• I remember crying and holding my husband and saying, “I don’t want to take home a vegetable”. I hate myself for saying those words now, but I was terrified. I had no idea how to cope with a severely disabled baby, let alone one who is a triplet and her brother and sister needed to be looked after too.

  • I cried a lot. I grieved for the child I wouldn’t have. I became scared of my daughter and didn’t want her to come home. I asked if we could get her fostered. I was in a very dark place. My husband and I cried so much; gut-wrenching sobs that shake your whole body.

  • Roman and Eva came home from hospital at four weeks old and Essie got transferred to a local hospital, where she stabilised and then they started talking about her coming home.

  • But coming home meant having absolutely no support for our beautiful daughter with very complex health needs as we had been “ineligible” for help based on some stupid questionnaire the NHS does for continuing care.

  • I wasn’t having that, so decided to do my own “Mummy loves Essie” campaign and told my story to the Daily Mail, BBC News and ITV News. The NHS changed their mind and gave us limited help, and that was it – Essie’s story was out there now and there was no hiding from the fact that we were parents to a severely disabled life limited child.

  • Essie spent 11 weeks in hospital before she came home on 19 April 2016. She came home with a long list of people visiting her: a community children’s nurse, a physiotherapist, an occupational therapist, a speech & language therapist, a dietician, a children’s disability social worker, and the amazing Chestnut Tree House, the children’s hospice that Essie went to from 13 weeks old.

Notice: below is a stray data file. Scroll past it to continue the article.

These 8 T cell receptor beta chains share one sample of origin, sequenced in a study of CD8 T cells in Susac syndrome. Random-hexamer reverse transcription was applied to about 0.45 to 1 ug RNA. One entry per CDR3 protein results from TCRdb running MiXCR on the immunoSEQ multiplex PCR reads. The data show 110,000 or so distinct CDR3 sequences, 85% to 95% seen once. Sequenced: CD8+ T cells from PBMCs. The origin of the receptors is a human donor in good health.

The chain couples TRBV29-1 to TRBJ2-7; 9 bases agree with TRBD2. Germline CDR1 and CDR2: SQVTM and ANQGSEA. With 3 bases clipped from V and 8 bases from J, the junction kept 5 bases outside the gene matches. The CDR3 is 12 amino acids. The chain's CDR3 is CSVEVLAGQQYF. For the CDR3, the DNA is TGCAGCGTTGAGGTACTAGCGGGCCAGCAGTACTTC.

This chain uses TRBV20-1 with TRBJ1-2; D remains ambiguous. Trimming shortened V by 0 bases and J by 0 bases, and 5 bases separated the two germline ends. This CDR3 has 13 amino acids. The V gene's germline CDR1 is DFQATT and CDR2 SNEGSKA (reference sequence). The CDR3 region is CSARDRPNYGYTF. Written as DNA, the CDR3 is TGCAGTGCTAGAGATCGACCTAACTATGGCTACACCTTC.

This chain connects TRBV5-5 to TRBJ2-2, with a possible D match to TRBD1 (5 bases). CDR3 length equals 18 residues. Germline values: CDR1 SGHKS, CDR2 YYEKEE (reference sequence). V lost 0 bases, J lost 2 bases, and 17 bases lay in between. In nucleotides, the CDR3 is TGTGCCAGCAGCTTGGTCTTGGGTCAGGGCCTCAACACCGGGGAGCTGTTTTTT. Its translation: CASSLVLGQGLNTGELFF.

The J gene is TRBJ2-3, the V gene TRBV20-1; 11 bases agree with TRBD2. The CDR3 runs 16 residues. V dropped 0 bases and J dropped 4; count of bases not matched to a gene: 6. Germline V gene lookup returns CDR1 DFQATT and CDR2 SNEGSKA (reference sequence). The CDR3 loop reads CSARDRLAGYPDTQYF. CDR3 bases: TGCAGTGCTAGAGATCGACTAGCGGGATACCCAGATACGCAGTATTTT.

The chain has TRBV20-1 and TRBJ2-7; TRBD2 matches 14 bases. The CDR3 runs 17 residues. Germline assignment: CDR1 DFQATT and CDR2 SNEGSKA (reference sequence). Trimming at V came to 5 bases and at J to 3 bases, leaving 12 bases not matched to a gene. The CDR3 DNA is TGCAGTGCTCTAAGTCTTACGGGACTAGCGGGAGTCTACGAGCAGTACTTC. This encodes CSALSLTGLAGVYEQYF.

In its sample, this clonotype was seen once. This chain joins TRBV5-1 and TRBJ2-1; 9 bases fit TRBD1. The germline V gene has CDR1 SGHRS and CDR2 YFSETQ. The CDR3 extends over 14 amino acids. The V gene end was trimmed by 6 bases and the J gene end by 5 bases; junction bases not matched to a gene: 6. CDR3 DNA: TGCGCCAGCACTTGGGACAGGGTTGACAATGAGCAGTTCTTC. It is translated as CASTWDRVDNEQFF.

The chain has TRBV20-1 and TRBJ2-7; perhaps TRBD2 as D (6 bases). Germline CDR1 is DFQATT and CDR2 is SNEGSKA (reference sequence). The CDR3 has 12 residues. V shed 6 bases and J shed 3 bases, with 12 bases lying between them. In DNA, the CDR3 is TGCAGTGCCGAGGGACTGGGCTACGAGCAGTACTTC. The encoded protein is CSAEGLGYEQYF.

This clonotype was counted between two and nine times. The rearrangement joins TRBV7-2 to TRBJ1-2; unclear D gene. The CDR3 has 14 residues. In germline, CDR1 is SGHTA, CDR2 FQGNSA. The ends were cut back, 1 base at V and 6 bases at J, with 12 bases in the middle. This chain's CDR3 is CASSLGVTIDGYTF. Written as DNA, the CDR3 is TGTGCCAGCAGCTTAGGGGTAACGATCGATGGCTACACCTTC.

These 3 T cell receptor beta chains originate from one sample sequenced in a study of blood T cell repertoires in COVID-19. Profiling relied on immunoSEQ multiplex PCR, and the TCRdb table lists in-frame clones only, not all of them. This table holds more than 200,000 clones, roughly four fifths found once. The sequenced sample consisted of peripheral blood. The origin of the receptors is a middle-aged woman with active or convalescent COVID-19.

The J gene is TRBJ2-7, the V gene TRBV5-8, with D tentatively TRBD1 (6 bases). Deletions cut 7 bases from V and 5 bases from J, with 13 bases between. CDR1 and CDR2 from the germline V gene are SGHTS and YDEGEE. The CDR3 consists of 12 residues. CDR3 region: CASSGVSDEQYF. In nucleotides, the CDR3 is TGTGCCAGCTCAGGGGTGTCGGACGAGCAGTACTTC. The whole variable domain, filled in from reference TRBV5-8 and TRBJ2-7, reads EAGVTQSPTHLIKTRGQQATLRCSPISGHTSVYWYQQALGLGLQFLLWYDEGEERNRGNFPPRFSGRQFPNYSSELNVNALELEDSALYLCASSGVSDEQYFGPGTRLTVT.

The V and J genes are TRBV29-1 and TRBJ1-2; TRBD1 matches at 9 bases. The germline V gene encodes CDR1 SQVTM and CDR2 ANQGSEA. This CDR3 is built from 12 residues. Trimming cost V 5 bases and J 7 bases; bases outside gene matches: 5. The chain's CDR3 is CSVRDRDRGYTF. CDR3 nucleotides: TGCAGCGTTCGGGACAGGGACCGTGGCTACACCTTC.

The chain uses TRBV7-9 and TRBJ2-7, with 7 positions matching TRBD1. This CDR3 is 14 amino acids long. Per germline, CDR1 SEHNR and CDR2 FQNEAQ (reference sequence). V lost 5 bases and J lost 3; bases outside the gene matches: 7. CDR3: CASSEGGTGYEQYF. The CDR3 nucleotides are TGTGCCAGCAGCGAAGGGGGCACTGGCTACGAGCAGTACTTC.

• Looking back, I have no idea how we coped. In many ways, we didn’t. We were first time parents to triplets and one of them was a ticking timebomb due to her life limited condition, plus on top of this we had to become medical experts. Essie was so unique that a lot of how she presented herself absolutely dumbfounded experienced medical professionals.

  • My first ambulance journey with Essie was when she was diagnosed with severe epilepsy at 14 weeks old. You know that gut you have as a Mummy? Listen to it. Don’t ignore it. Take videos to prove you’re not imagining things. Essie had a very bad epileptic seizure and couldn’t come out of it. I dialled 999 started talking and then burst into tears. I cuddled Pops the whole journey to hospital, desperately trying to ignore the sirens, and whispered to her to keep fighting. The paediatric doctor was able to diagnose epilepsy from the videos I had on my phone, so Essie started her medication immediately and my Mummy’s gut was right.